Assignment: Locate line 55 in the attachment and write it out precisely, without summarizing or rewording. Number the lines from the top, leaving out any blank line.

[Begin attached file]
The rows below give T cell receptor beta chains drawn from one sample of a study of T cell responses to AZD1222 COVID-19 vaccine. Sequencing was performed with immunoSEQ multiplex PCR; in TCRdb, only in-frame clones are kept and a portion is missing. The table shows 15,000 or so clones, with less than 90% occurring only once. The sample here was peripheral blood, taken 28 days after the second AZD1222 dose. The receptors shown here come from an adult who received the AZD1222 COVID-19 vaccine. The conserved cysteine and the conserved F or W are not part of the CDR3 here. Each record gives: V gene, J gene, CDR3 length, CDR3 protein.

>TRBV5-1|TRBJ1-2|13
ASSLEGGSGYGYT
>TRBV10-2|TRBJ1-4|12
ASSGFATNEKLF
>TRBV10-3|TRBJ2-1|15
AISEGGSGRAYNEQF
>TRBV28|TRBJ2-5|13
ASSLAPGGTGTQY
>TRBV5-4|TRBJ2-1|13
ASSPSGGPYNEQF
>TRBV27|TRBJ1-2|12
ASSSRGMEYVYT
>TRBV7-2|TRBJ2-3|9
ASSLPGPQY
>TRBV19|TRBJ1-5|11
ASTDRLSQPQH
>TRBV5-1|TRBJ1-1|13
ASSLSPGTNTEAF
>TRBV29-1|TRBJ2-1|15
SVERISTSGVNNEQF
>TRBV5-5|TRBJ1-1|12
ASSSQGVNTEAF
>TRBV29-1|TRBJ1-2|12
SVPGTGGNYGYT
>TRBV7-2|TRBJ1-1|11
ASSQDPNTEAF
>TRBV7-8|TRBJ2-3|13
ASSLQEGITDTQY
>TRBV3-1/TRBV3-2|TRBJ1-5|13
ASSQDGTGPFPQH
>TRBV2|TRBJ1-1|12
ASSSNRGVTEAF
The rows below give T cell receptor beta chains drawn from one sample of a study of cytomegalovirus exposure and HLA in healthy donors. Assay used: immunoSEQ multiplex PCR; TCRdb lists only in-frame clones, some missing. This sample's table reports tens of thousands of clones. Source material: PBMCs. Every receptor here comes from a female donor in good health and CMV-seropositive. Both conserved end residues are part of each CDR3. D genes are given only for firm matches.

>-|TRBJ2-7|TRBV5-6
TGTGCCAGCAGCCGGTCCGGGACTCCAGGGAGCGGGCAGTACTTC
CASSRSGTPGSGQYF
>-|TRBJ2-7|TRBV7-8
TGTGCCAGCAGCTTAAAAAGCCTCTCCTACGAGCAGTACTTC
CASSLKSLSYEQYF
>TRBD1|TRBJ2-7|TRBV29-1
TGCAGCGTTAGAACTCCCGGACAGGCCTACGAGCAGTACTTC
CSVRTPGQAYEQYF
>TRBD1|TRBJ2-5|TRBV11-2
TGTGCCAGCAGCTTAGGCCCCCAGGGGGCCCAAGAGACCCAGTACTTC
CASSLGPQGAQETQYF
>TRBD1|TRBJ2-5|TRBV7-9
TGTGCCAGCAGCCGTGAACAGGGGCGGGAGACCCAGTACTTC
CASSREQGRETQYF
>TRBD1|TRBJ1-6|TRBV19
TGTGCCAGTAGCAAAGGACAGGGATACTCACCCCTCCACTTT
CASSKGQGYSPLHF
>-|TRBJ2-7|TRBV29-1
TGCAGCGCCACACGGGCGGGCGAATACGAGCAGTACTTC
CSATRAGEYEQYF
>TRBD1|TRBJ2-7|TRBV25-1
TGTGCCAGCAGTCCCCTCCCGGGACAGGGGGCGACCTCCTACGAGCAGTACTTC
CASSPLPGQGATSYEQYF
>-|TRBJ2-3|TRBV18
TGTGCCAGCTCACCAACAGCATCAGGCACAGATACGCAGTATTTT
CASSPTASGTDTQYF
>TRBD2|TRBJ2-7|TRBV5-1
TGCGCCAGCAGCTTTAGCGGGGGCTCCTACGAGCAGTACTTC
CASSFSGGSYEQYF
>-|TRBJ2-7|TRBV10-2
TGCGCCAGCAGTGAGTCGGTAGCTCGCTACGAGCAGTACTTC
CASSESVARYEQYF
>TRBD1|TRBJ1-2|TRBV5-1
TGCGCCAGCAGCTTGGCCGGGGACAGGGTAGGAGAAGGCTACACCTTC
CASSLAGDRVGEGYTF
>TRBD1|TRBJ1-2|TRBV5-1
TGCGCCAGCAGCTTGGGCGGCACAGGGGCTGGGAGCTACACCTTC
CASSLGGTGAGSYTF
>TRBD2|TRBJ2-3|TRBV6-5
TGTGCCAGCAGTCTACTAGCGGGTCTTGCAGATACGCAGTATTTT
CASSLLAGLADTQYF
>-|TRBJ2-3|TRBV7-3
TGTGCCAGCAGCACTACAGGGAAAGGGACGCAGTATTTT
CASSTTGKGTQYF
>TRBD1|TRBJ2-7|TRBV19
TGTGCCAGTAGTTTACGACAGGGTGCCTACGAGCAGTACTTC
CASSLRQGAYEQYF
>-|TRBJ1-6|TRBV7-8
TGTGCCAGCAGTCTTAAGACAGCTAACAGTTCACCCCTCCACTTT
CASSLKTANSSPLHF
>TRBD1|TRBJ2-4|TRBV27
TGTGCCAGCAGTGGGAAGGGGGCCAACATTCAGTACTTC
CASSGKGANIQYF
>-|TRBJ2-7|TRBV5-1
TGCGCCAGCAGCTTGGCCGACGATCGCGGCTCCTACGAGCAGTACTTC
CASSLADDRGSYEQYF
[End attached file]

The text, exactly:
CSATRAGEYEQYF